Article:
Tuesday, 16 September 2014

Are Fictional Characters getting too Weird?

Following the first couple of episodes of Chasing Shadows (you know, the new ITV series with Reese Shearsmith and Alex Kingston?), I’ve been thinking about ‘character.’ It’s an area I want to develop in my writing, but I’m a little confused. DS Sean Stone, the lead detective in Chasing Shadows, has been accused of being far too extreme.
ITV
We presume his complete lack of social skills, abrupt over-directness and inability to smile is medical (due to some form of Autism, but this is never stated, to avoid misrepresentation). But DS Stone is SO antisocial, it leads me to question how he ever got into the police force in the first place, where trust, sharing of information and reliance on your colleagues is fundamental?

Mark Lawson (The Guardian) points out that the autism spectrum has become a ‘fashionable fictional accessory’. We saw it (first?) in Mark Haddon’s novel The Curious Incident of the Dog in the Nighttime, and the recent Nordic Noir TV crime series The Bridge had Sofia Helin playing a rude but intuitive, Saga NorĂ©n. This trend for detectives who lack emotional empathy has now spread to the new Sherlock with Benedict Cumberbatch’s version of Conan Doyle’s investigator more OCD and with far more ‘psychiatrically precise isolationism’ than he had in the original stories.

I’m not sure if I’ll continue with Chasing Shadows – I like both lead actors, but I’m torn about the hybrid nature of the drama, which seems to combine serious crime with slightly slapstick overtones…

It’s not just the Autistic spectrum, however, that is generating extreme characters, these days. Authors in general, seem to be creating characters who are rather OTT. Do protagonists need to have OCD and psychiatric disorders in order for us to be interested in their story? Personally, I’m more interested in the puzzle and mystery of a crime novel (Sophie Hannah is with me on this one!) than whether the protagonist can remember Pi to sixteen decimal places.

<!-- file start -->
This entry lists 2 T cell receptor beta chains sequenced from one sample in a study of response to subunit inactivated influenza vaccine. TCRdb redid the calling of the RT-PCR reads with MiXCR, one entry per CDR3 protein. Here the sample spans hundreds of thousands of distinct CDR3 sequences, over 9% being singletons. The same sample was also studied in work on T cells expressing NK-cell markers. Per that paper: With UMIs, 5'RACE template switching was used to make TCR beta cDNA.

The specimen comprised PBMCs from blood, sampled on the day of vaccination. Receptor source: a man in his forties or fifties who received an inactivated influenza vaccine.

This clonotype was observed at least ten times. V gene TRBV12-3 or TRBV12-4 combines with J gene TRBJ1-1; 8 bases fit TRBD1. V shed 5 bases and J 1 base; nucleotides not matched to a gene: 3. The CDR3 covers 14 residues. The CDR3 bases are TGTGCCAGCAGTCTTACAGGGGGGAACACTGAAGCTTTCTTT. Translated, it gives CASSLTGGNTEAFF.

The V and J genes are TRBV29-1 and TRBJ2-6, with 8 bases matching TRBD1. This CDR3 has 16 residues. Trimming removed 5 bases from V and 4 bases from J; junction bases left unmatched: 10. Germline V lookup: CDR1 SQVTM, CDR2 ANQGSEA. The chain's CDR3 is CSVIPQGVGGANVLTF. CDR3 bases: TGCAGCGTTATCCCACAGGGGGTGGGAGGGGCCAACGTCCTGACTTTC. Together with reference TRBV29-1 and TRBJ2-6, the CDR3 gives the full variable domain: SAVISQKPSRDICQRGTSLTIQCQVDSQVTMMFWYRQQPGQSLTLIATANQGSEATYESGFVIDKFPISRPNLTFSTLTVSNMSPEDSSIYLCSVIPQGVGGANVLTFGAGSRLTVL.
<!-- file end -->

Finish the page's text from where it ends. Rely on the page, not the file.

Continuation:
I remember reading Marianne MacDonald’s Death’s Autograph several years ago and thoroughly enjoying it, because I could identify with the lead female, because she was…well...normal. She wasn’t a sociopath and a world-class computer hacker, with pierced eyebrows, a huge tattoo and a phenomenal memory. Instead, she owns an antiquarian bookshop and has a doddery, but independent father as her side-kick. Miss Marple was a busy-body, a smart old dear getting the better of slow-witted detectives, but she didn’t also run a brothel or have a heroin problem. Did she need to, in order to make the stories exciting? Or Colin Dexter’s Lewis? He’s a rather dour, working-class family man in contrast to his more educated colleague (Morse, then DS Hathaway), but he doesn’t have any extraordinary traits, like the ability to break a person's neck with one hand, the penchant for discarding clothes after wearing them for two days or abnormally fast reflexes (sorry, Jack Reacher).

Fictional characters need to be distinctive and believable with individual personality traits – but do we need to be making them so out of this world? Isn't it the 'story' that really matters? Some might say that characters MAKE the story, but if a mystery is absorbing enough, I don't really mind whether Poirot, Scott & Bailey or Winnie-the-Pooh solves it. I know writers have to be distinctive to get noticed by a publisher, but I think this desire to make characters as off the wall as possible is going a bit far…

What do you think?
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AJ Waines is the author of Psychological Thrillers:  The Evil Beneath and Girl on a Train.
Both books went to Number One in 'Murder' and 'Psychological Thrillers' in the UK Kindle charts.

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